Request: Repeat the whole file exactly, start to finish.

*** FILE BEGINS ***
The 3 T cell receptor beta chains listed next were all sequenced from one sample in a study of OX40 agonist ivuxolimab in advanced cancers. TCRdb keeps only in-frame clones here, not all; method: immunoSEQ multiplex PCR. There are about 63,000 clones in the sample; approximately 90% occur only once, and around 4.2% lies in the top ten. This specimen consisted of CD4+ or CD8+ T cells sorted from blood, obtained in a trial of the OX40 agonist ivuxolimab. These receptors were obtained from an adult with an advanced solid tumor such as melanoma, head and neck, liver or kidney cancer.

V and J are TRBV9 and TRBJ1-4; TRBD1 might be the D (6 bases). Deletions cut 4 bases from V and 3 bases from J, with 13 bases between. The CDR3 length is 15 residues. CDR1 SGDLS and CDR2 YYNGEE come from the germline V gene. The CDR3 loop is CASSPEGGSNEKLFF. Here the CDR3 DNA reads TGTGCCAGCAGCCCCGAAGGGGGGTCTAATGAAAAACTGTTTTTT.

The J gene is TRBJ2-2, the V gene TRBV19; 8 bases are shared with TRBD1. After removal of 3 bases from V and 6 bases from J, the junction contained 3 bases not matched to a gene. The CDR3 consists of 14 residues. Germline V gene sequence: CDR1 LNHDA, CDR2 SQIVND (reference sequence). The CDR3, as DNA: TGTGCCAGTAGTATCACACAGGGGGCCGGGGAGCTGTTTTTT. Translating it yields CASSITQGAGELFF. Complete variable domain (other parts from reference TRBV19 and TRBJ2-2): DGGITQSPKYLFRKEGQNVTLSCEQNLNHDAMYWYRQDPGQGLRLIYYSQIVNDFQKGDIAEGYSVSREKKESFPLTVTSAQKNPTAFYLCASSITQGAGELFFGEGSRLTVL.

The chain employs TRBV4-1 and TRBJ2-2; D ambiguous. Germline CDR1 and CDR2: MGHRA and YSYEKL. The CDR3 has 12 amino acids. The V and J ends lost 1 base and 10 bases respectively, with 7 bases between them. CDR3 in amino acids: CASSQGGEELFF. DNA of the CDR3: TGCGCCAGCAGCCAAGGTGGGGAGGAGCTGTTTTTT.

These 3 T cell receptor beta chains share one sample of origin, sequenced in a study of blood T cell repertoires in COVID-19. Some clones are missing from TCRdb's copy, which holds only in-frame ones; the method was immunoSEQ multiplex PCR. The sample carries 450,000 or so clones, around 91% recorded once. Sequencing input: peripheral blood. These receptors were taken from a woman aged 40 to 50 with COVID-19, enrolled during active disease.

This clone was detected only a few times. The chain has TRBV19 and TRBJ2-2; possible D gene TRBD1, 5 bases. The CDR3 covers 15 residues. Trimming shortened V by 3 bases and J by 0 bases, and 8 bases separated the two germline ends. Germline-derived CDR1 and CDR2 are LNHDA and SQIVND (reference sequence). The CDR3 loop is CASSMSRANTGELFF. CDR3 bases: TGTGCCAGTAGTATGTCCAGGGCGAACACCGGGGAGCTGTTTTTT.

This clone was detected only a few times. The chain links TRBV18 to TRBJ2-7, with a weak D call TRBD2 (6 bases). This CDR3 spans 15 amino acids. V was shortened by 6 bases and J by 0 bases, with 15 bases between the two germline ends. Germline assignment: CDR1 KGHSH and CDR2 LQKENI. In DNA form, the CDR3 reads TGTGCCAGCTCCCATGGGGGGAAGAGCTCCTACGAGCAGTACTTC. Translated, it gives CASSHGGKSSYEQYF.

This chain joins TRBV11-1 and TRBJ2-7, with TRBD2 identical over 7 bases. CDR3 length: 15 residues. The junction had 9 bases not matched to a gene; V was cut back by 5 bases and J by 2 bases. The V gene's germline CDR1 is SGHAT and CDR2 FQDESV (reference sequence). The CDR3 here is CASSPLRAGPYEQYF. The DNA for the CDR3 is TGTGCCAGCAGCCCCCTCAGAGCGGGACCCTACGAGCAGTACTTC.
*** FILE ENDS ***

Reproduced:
The 3 T cell receptor beta chains listed next were all sequenced from one sample in a study of OX40 agonist ivuxolimab in advanced cancers. TCRdb keeps only in-frame clones here, not all; method: immunoSEQ multiplex PCR. There are about 63,000 clones in the sample; approximately 90% occur only once, and around 4.2% lies in the top ten. This specimen consisted of CD4+ or CD8+ T cells sorted from blood, obtained in a trial of the OX40 agonist ivuxolimab. These receptors were obtained from an adult with an advanced solid tumor such as melanoma, head and neck, liver or kidney cancer.

V and J are TRBV9 and TRBJ1-4; TRBD1 might be the D (6 bases). Deletions cut 4 bases from V and 3 bases from J, with 13 bases between. The CDR3 length is 15 residues. CDR1 SGDLS and CDR2 YYNGEE come from the germline V gene. The CDR3 loop is CASSPEGGSNEKLFF. Here the CDR3 DNA reads TGTGCCAGCAGCCCCGAAGGGGGGTCTAATGAAAAACTGTTTTTT.

The J gene is TRBJ2-2, the V gene TRBV19; 8 bases are shared with TRBD1. After removal of 3 bases from V and 6 bases from J, the junction contained 3 bases not matched to a gene. The CDR3 consists of 14 residues. Germline V gene sequence: CDR1 LNHDA, CDR2 SQIVND (reference sequence). The CDR3, as DNA: TGTGCCAGTAGTATCACACAGGGGGCCGGGGAGCTGTTTTTT. Translating it yields CASSITQGAGELFF. Complete variable domain (other parts from reference TRBV19 and TRBJ2-2): DGGITQSPKYLFRKEGQNVTLSCEQNLNHDAMYWYRQDPGQGLRLIYYSQIVNDFQKGDIAEGYSVSREKKESFPLTVTSAQKNPTAFYLCASSITQGAGELFFGEGSRLTVL.

The chain employs TRBV4-1 and TRBJ2-2; D ambiguous. Germline CDR1 and CDR2: MGHRA and YSYEKL. The CDR3 has 12 amino acids. The V and J ends lost 1 base and 10 bases respectively, with 7 bases between them. CDR3 in amino acids: CASSQGGEELFF. DNA of the CDR3: TGCGCCAGCAGCCAAGGTGGGGAGGAGCTGTTTTTT.

These 3 T cell receptor beta chains share one sample of origin, sequenced in a study of blood T cell repertoires in COVID-19. Some clones are missing from TCRdb's copy, which holds only in-frame ones; the method was immunoSEQ multiplex PCR. The sample carries 450,000 or so clones, around 91% recorded once. Sequencing input: peripheral blood. These receptors were taken from a woman aged 40 to 50 with COVID-19, enrolled during active disease.

This clone was detected only a few times. The chain has TRBV19 and TRBJ2-2; possible D gene TRBD1, 5 bases. The CDR3 covers 15 residues. Trimming shortened V by 3 bases and J by 0 bases, and 8 bases separated the two germline ends. Germline-derived CDR1 and CDR2 are LNHDA and SQIVND (reference sequence). The CDR3 loop is CASSMSRANTGELFF. CDR3 bases: TGTGCCAGTAGTATGTCCAGGGCGAACACCGGGGAGCTGTTTTTT.

This clone was detected only a few times. The chain links TRBV18 to TRBJ2-7, with a weak D call TRBD2 (6 bases). This CDR3 spans 15 amino acids. V was shortened by 6 bases and J by 0 bases, with 15 bases between the two germline ends. Germline assignment: CDR1 KGHSH and CDR2 LQKENI. In DNA form, the CDR3 reads TGTGCCAGCTCCCATGGGGGGAAGAGCTCCTACGAGCAGTACTTC. Translated, it gives CASSHGGKSSYEQYF.

This chain joins TRBV11-1 and TRBJ2-7, with TRBD2 identical over 7 bases. CDR3 length: 15 residues. The junction had 9 bases not matched to a gene; V was cut back by 5 bases and J by 2 bases. The V gene's germline CDR1 is SGHAT and CDR2 FQDESV (reference sequence). The CDR3 here is CASSPLRAGPYEQYF. The DNA for the CDR3 is TGTGCCAGCAGCCCCCTCAGAGCGGGACCCTACGAGCAGTACTTC.